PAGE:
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I myself am developing a nonprofit startup. Right now it seems like the biggest hurdle will be all the paperwork and compliance work.

It'd be awesome if somebody started some sort of umbrella organization to file the paperwork, deal with the IRS, and maintain a board for "member" charities in exchange for a small cut of donations.

Such umbrella organizations exist -- they're called fiscal sponsors (http://en.wikipedia.org/wiki/Fiscal_sponsorship)

I worked at a non-profit fiscally sponsored by the Trust for Conservation Innovation (http://trustforconservationinnovation.org/), which is focused on environmental projects and takes 8% of project revenue.

I definitely recommend non-profit startups consider starting with a fiscal sponsor instead of trying to register as an independent 501(c)(3). You can always spin off later if necessary.

I considered getting a fiscal sponsorship when I launched my tech-driven nonprofit organization, but I ultimately decided that that was not the best course for us. Getting a fiscal sponsor can save you some paperwork and headache in the beginning, but the biggest drawback (other than that they take anywhere between 7-15% of your revenue) is the issue of control. Technically, your fiscal sponsorship has control of your program, operations, and hiring. While you can find and work with a fairly hands-off fiscal sponsor, if you want full control of your startup organization, then file for the 501(c)3. It's more upfront work, but will save you the headache of spinoff and potential conflicts.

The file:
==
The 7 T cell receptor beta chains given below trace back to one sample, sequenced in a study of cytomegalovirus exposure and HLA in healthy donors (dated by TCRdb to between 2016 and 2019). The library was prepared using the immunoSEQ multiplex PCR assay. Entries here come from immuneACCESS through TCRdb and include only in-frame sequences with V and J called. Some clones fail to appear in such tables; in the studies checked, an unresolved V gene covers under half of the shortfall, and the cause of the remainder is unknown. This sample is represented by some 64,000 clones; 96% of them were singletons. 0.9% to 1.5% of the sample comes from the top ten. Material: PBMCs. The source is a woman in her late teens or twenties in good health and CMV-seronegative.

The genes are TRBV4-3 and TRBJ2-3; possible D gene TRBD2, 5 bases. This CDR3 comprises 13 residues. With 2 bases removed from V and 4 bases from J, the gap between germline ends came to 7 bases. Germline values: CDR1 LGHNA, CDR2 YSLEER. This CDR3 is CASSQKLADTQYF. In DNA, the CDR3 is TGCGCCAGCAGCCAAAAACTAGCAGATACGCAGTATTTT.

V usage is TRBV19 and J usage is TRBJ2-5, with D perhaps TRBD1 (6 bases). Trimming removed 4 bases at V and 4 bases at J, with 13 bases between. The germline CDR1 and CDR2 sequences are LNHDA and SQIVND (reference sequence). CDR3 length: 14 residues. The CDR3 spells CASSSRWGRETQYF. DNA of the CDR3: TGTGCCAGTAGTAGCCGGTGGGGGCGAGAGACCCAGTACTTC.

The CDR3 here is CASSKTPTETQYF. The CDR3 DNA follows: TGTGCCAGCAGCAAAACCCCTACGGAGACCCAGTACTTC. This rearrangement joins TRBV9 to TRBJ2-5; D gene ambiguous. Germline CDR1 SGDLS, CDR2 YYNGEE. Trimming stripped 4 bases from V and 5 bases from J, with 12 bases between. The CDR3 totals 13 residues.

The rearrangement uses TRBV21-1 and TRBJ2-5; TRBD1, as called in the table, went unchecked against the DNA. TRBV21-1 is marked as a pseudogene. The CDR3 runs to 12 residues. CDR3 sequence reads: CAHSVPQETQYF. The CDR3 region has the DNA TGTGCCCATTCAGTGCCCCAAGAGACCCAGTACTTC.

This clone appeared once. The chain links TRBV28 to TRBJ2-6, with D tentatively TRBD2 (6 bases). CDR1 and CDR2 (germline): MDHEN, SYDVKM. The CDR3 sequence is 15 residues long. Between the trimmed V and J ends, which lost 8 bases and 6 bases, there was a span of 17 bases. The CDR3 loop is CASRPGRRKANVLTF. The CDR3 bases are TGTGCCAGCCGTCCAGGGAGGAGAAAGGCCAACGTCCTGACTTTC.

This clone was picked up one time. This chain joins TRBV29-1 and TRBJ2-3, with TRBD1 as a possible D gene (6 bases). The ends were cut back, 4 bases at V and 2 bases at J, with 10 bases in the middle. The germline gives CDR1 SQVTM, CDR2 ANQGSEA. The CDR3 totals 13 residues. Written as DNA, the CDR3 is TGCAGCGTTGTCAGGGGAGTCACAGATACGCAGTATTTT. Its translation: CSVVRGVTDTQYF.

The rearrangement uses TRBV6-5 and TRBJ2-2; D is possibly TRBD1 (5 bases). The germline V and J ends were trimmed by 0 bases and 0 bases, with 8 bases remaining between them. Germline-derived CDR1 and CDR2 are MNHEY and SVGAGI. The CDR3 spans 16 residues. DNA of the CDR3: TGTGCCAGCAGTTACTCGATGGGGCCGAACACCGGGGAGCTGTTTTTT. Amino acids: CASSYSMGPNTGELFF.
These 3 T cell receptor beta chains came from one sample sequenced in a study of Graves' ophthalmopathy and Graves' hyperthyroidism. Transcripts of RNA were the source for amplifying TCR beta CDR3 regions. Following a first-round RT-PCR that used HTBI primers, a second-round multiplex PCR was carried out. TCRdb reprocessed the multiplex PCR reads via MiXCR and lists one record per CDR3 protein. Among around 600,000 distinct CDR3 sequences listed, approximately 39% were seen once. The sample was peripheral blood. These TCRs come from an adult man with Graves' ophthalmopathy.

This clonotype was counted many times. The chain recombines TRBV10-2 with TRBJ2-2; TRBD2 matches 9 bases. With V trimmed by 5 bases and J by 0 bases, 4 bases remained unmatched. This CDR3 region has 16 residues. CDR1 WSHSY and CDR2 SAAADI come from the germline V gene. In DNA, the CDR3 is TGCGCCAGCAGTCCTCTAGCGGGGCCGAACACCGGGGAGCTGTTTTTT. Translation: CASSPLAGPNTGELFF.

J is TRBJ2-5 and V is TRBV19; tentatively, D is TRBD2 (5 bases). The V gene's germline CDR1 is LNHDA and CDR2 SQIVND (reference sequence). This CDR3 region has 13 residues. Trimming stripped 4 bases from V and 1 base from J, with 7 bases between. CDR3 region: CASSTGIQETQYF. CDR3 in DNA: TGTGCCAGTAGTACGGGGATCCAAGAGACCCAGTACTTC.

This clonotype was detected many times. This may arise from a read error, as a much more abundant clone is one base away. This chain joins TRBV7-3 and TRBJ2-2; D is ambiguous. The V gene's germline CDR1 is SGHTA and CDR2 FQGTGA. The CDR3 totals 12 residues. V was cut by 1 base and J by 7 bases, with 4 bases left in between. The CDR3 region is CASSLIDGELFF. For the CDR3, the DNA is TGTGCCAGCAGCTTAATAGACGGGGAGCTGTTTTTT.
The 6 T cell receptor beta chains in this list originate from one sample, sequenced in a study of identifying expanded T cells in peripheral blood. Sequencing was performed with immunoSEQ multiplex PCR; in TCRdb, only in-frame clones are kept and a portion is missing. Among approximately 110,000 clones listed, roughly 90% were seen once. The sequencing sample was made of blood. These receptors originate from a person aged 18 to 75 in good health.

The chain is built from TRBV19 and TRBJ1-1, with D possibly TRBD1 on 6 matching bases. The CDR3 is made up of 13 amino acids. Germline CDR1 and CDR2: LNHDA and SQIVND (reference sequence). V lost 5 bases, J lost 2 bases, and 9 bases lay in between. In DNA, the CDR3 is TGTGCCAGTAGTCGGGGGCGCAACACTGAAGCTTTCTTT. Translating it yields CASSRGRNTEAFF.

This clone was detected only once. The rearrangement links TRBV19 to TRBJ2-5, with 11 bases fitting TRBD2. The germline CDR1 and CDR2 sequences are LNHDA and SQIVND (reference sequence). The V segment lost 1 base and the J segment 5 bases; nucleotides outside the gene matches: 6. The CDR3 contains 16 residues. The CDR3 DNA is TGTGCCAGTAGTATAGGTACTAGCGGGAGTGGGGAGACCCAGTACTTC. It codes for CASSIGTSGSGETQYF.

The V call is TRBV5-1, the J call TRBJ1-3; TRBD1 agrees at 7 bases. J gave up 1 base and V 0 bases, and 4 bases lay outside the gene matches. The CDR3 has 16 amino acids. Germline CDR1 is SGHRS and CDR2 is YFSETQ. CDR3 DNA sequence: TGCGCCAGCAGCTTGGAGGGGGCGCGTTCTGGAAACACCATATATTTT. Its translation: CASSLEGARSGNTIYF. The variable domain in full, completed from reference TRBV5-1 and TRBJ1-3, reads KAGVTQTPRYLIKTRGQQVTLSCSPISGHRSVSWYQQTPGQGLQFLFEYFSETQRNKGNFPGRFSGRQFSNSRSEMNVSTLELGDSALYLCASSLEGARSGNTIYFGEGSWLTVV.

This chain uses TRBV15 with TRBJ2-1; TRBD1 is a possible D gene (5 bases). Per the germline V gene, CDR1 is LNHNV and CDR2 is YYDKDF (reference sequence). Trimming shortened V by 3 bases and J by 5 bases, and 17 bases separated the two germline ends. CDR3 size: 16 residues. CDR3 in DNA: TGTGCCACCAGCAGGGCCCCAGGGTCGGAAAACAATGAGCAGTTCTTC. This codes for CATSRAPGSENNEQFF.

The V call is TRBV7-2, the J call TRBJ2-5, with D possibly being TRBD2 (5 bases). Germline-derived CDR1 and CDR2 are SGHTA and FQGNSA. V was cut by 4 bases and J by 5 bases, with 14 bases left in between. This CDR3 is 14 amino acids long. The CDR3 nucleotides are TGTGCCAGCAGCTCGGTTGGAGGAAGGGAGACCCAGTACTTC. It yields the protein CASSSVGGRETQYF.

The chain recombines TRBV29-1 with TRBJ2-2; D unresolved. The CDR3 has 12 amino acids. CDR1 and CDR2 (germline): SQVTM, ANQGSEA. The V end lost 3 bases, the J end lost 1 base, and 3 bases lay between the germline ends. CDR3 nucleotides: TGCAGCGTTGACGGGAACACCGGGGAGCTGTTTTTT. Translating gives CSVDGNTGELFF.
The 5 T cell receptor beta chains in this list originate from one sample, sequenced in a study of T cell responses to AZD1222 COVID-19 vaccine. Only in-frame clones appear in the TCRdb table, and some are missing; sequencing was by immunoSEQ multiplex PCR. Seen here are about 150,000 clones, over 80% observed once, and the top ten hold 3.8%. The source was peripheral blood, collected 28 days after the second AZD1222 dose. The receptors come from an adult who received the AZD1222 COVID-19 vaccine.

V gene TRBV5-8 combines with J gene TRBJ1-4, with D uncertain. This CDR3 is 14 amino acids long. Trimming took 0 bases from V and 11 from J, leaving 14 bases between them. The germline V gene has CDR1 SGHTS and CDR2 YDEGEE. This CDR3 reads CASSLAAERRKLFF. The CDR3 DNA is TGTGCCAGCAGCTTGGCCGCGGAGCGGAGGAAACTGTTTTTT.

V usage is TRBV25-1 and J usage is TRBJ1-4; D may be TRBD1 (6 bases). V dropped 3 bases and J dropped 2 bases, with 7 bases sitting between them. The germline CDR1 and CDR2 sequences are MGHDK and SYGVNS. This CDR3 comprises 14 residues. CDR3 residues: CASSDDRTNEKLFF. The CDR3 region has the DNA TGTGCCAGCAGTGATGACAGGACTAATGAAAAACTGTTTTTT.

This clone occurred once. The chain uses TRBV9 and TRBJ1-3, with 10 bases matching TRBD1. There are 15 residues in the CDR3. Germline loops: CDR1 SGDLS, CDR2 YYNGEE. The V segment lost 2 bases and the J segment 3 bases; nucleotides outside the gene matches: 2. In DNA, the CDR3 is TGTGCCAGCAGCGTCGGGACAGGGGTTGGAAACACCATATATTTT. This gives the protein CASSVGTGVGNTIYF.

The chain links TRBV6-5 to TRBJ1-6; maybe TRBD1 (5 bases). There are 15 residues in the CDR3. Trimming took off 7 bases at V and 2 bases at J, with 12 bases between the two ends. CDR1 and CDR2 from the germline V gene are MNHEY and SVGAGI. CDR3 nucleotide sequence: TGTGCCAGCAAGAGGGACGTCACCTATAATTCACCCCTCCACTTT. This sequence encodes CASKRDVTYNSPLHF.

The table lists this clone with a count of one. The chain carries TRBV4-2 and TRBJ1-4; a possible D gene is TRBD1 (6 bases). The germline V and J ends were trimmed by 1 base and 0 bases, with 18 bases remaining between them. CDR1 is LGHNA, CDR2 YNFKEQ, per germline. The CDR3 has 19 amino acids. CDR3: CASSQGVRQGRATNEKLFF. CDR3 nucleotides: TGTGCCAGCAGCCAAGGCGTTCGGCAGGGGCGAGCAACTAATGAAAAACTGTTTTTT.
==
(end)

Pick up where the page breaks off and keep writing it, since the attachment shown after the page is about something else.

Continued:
Also, get a pro-bono lawyer or accountant to file for your tax exempt status. Most law firms actively look for nonprofit pro-bono work to do, and you can also look for pro-bono work at law schools. I had an accountant do ours pro-bono, and in the end the actual application did not take that much time.

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